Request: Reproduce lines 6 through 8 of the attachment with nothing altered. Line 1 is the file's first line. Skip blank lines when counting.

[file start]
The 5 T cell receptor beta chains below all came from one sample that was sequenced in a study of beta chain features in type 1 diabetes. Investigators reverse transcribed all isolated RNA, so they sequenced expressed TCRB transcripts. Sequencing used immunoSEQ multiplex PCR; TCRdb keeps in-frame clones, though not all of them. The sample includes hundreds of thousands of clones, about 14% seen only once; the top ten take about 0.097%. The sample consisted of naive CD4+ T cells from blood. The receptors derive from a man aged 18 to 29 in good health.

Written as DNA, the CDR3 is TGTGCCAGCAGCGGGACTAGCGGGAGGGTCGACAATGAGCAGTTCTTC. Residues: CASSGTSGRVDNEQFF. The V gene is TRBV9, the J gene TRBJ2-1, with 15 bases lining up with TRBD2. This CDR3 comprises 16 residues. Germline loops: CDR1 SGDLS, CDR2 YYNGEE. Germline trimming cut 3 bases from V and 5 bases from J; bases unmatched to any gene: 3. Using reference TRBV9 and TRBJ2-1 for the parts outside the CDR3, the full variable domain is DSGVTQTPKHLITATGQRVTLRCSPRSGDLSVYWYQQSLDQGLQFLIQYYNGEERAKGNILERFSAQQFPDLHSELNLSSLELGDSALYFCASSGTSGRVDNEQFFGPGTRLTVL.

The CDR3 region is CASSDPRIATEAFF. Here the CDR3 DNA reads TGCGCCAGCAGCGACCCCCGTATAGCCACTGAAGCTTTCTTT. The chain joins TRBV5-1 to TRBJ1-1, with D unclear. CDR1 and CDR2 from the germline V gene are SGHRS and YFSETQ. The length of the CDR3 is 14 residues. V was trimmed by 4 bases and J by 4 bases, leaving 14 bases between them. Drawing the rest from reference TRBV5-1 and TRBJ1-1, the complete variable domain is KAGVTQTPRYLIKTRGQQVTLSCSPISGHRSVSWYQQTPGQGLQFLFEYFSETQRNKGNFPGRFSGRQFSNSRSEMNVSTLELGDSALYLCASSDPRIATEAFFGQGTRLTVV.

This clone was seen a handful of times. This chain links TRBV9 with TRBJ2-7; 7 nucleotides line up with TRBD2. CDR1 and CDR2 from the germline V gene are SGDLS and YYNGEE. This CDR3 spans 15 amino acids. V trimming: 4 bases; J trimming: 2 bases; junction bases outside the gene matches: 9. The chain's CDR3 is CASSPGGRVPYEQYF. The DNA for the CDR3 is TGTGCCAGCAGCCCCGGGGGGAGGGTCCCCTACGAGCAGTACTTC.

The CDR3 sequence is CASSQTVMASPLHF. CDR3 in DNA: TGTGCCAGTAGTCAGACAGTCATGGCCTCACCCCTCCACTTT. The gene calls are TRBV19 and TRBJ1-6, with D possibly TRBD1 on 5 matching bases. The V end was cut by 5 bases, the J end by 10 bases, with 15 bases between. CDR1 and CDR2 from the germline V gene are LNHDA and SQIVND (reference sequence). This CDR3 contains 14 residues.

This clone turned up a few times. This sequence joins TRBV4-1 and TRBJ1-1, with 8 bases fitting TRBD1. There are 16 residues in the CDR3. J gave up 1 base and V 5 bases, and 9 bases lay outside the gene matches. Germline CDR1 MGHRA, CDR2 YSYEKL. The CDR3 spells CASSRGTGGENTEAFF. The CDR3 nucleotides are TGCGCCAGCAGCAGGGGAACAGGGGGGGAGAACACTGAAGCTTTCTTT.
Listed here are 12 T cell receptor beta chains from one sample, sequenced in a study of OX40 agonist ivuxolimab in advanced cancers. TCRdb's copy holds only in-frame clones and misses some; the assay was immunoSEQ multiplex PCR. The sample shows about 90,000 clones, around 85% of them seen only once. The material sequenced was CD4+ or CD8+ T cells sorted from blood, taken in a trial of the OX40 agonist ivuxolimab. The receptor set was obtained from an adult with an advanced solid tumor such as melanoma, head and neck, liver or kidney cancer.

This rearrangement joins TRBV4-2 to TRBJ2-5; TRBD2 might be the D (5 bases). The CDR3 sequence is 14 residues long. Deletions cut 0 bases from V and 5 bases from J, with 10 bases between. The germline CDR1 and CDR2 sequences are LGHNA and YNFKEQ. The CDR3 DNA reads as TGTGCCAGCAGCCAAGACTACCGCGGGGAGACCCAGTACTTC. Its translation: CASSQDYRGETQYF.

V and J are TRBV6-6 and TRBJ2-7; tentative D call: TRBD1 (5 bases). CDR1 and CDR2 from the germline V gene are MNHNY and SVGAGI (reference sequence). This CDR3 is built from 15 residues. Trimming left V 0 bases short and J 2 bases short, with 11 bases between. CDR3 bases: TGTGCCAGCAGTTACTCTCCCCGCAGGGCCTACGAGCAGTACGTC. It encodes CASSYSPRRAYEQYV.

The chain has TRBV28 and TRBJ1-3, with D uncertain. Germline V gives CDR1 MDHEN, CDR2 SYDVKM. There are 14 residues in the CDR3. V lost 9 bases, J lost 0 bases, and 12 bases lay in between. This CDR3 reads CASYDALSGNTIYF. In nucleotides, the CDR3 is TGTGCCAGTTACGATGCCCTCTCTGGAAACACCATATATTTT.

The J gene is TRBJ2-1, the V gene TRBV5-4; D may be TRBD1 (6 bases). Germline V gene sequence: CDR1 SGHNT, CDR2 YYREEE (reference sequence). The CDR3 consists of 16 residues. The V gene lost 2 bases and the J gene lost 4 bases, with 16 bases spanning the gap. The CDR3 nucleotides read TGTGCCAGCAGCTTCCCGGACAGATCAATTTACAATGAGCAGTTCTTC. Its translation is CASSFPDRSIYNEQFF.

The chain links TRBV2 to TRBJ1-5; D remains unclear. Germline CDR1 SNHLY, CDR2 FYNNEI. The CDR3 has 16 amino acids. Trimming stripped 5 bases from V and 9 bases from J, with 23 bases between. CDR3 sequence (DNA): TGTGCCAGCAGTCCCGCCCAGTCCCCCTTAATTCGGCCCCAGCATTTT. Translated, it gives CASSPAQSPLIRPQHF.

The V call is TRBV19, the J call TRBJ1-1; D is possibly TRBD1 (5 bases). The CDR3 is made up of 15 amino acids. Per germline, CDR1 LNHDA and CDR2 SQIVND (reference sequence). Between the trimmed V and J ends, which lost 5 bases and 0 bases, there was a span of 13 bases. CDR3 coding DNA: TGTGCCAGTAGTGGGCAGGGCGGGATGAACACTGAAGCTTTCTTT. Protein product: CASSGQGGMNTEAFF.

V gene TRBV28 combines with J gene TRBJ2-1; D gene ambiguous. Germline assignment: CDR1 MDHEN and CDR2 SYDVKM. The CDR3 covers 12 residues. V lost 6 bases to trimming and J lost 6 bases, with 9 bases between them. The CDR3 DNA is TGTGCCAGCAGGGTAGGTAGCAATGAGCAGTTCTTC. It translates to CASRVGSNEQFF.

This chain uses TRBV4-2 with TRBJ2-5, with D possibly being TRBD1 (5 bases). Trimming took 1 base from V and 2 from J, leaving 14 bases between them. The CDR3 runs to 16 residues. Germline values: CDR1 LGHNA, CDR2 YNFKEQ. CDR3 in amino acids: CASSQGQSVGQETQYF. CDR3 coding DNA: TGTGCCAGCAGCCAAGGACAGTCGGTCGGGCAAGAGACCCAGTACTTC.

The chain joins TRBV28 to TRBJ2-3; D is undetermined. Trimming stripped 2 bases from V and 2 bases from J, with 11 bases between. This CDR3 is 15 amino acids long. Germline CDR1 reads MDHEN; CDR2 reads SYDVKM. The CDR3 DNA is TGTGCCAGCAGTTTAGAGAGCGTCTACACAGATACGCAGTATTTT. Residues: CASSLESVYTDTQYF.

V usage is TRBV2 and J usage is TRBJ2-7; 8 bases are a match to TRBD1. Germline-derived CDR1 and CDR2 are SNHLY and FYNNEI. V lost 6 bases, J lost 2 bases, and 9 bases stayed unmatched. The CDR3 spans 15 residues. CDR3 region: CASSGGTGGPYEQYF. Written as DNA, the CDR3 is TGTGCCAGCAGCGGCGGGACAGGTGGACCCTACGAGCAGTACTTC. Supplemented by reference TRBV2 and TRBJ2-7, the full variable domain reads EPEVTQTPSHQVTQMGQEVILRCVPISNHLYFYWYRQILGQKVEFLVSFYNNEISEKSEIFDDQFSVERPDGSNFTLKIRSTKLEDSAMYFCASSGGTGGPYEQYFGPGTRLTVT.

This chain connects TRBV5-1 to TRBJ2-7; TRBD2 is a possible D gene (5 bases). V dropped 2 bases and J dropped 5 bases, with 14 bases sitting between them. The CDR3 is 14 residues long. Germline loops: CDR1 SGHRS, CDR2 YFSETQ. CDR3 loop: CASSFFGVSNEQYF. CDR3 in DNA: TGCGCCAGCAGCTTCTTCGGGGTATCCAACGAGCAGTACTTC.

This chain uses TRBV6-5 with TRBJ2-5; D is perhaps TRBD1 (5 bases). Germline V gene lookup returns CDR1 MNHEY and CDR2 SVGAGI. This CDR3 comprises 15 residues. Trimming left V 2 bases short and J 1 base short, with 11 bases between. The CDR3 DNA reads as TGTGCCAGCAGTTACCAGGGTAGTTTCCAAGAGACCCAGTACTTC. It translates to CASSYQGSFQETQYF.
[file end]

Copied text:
This clone turned up a few times. This sequence joins TRBV4-1 and TRBJ1-1, with 8 bases fitting TRBD1. There are 16 residues in the CDR3. J gave up 1 base and V 5 bases, and 9 bases lay outside the gene matches. Germline CDR1 MGHRA, CDR2 YSYEKL. The CDR3 spells CASSRGTGGENTEAFF. The CDR3 nucleotides are TGCGCCAGCAGCAGGGGAACAGGGGGGGAGAACACTGAAGCTTTCTTT.
Listed here are 12 T cell receptor beta chains from one sample, sequenced in a study of OX40 agonist ivuxolimab in advanced cancers. TCRdb's copy holds only in-frame clones and misses some; the assay was immunoSEQ multiplex PCR. The sample shows about 90,000 clones, around 85% of them seen only once. The material sequenced was CD4+ or CD8+ T cells sorted from blood, taken in a trial of the OX40 agonist ivuxolimab. The receptor set was obtained from an adult with an advanced solid tumor such as melanoma, head and neck, liver or kidney cancer.

This rearrangement joins TRBV4-2 to TRBJ2-5; TRBD2 might be the D (5 bases). The CDR3 sequence is 14 residues long. Deletions cut 0 bases from V and 5 bases from J, with 10 bases between. The germline CDR1 and CDR2 sequences are LGHNA and YNFKEQ. The CDR3 DNA reads as TGTGCCAGCAGCCAAGACTACCGCGGGGAGACCCAGTACTTC. Its translation: CASSQDYRGETQYF.